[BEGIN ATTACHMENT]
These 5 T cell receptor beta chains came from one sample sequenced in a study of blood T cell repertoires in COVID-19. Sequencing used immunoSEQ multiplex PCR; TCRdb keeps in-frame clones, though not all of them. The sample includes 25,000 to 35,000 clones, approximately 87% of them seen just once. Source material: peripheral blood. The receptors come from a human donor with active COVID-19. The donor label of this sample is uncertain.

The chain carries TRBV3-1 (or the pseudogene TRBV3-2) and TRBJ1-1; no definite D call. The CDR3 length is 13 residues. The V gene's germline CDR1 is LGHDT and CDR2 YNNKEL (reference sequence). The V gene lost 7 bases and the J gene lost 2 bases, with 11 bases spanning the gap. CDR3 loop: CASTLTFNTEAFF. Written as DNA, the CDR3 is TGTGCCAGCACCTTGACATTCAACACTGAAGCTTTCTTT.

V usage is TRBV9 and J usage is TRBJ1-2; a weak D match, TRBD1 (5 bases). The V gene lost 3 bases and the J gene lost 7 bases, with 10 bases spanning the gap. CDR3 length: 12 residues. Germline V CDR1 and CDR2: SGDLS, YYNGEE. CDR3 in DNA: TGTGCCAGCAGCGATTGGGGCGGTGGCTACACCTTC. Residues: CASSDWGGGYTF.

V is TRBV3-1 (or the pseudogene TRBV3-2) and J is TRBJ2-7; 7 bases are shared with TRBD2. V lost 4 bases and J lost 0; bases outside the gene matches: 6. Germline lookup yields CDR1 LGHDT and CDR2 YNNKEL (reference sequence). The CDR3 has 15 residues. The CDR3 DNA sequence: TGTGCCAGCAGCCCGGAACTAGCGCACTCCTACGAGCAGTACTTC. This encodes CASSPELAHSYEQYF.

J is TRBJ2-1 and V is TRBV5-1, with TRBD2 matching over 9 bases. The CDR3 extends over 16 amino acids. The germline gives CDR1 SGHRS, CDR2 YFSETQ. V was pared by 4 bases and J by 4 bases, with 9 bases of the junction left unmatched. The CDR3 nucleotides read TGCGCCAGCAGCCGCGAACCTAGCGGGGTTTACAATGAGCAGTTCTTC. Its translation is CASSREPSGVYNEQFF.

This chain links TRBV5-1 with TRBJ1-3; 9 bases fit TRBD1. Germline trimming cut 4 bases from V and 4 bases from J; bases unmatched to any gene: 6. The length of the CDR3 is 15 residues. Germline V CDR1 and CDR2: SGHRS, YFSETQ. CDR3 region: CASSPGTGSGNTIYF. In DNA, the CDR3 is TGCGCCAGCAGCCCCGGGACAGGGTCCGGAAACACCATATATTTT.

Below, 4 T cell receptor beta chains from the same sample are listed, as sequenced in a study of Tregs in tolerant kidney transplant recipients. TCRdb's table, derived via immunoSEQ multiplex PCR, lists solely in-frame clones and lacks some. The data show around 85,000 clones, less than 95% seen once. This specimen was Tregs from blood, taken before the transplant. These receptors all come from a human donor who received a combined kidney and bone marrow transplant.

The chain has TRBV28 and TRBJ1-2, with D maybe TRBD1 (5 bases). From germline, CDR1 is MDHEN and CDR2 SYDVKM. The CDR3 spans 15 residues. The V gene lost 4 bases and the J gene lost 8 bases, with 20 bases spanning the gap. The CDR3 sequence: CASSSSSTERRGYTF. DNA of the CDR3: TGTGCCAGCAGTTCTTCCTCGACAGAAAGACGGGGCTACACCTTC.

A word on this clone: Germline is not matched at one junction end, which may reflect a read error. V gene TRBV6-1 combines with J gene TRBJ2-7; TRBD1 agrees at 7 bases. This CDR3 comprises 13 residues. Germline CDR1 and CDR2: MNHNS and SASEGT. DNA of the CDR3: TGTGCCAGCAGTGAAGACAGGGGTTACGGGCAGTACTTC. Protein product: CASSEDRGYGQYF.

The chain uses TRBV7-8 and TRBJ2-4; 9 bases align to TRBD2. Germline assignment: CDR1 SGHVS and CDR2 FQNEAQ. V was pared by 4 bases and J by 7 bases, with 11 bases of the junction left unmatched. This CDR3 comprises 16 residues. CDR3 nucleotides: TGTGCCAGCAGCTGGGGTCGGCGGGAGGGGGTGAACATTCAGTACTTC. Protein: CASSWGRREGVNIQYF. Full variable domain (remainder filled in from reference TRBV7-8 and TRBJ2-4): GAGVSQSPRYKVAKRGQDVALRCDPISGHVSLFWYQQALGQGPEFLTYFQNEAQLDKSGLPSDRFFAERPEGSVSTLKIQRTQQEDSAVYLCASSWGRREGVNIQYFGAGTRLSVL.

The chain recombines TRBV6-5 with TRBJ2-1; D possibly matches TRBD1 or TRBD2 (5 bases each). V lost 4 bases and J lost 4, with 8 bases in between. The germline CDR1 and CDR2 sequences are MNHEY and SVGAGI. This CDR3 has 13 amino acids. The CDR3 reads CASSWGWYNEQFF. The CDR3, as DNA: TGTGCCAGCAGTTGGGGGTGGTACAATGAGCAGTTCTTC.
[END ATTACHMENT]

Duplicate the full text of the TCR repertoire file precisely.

These 5 T cell receptor beta chains came from one sample sequenced in a study of blood T cell repertoires in COVID-19. Sequencing used immunoSEQ multiplex PCR; TCRdb keeps in-frame clones, though not all of them. The sample includes 25,000 to 35,000 clones, approximately 87% of them seen just once. Source material: peripheral blood. The receptors come from a human donor with active COVID-19. The donor label of this sample is uncertain.

The chain carries TRBV3-1 (or the pseudogene TRBV3-2) and TRBJ1-1; no definite D call. The CDR3 length is 13 residues. The V gene's germline CDR1 is LGHDT and CDR2 YNNKEL (reference sequence). The V gene lost 7 bases and the J gene lost 2 bases, with 11 bases spanning the gap. CDR3 loop: CASTLTFNTEAFF. Written as DNA, the CDR3 is TGTGCCAGCACCTTGACATTCAACACTGAAGCTTTCTTT.

V usage is TRBV9 and J usage is TRBJ1-2; a weak D match, TRBD1 (5 bases). The V gene lost 3 bases and the J gene lost 7 bases, with 10 bases spanning the gap. CDR3 length: 12 residues. Germline V CDR1 and CDR2: SGDLS, YYNGEE. CDR3 in DNA: TGTGCCAGCAGCGATTGGGGCGGTGGCTACACCTTC. Residues: CASSDWGGGYTF.

V is TRBV3-1 (or the pseudogene TRBV3-2) and J is TRBJ2-7; 7 bases are shared with TRBD2. V lost 4 bases and J lost 0; bases outside the gene matches: 6. Germline lookup yields CDR1 LGHDT and CDR2 YNNKEL (reference sequence). The CDR3 has 15 residues. The CDR3 DNA sequence: TGTGCCAGCAGCCCGGAACTAGCGCACTCCTACGAGCAGTACTTC. This encodes CASSPELAHSYEQYF.

J is TRBJ2-1 and V is TRBV5-1, with TRBD2 matching over 9 bases. The CDR3 extends over 16 amino acids. The germline gives CDR1 SGHRS, CDR2 YFSETQ. V was pared by 4 bases and J by 4 bases, with 9 bases of the junction left unmatched. The CDR3 nucleotides read TGCGCCAGCAGCCGCGAACCTAGCGGGGTTTACAATGAGCAGTTCTTC. Its translation is CASSREPSGVYNEQFF.

This chain links TRBV5-1 with TRBJ1-3; 9 bases fit TRBD1. Germline trimming cut 4 bases from V and 4 bases from J; bases unmatched to any gene: 6. The length of the CDR3 is 15 residues. Germline V CDR1 and CDR2: SGHRS, YFSETQ. CDR3 region: CASSPGTGSGNTIYF. In DNA, the CDR3 is TGCGCCAGCAGCCCCGGGACAGGGTCCGGAAACACCATATATTTT.

Below, 4 T cell receptor beta chains from the same sample are listed, as sequenced in a study of Tregs in tolerant kidney transplant recipients. TCRdb's table, derived via immunoSEQ multiplex PCR, lists solely in-frame clones and lacks some. The data show around 85,000 clones, less than 95% seen once. This specimen was Tregs from blood, taken before the transplant. These receptors all come from a human donor who received a combined kidney and bone marrow transplant.

The chain has TRBV28 and TRBJ1-2, with D maybe TRBD1 (5 bases). From germline, CDR1 is MDHEN and CDR2 SYDVKM. The CDR3 spans 15 residues. The V gene lost 4 bases and the J gene lost 8 bases, with 20 bases spanning the gap. The CDR3 sequence: CASSSSSTERRGYTF. DNA of the CDR3: TGTGCCAGCAGTTCTTCCTCGACAGAAAGACGGGGCTACACCTTC.

A word on this clone: Germline is not matched at one junction end, which may reflect a read error. V gene TRBV6-1 combines with J gene TRBJ2-7; TRBD1 agrees at 7 bases. This CDR3 comprises 13 residues. Germline CDR1 and CDR2: MNHNS and SASEGT. DNA of the CDR3: TGTGCCAGCAGTGAAGACAGGGGTTACGGGCAGTACTTC. Protein product: CASSEDRGYGQYF.

The chain uses TRBV7-8 and TRBJ2-4; 9 bases align to TRBD2. Germline assignment: CDR1 SGHVS and CDR2 FQNEAQ. V was pared by 4 bases and J by 7 bases, with 11 bases of the junction left unmatched. This CDR3 comprises 16 residues. CDR3 nucleotides: TGTGCCAGCAGCTGGGGTCGGCGGGAGGGGGTGAACATTCAGTACTTC. Protein: CASSWGRREGVNIQYF. Full variable domain (remainder filled in from reference TRBV7-8 and TRBJ2-4): GAGVSQSPRYKVAKRGQDVALRCDPISGHVSLFWYQQALGQGPEFLTYFQNEAQLDKSGLPSDRFFAERPEGSVSTLKIQRTQQEDSAVYLCASSWGRREGVNIQYFGAGTRLSVL.

The chain recombines TRBV6-5 with TRBJ2-1; D possibly matches TRBD1 or TRBD2 (5 bases each). V lost 4 bases and J lost 4, with 8 bases in between. The germline CDR1 and CDR2 sequences are MNHEY and SVGAGI. This CDR3 has 13 amino acids. The CDR3 reads CASSWGWYNEQFF. The CDR3, as DNA: TGTGCCAGCAGTTGGGGGTGGTACAATGAGCAGTTCTTC.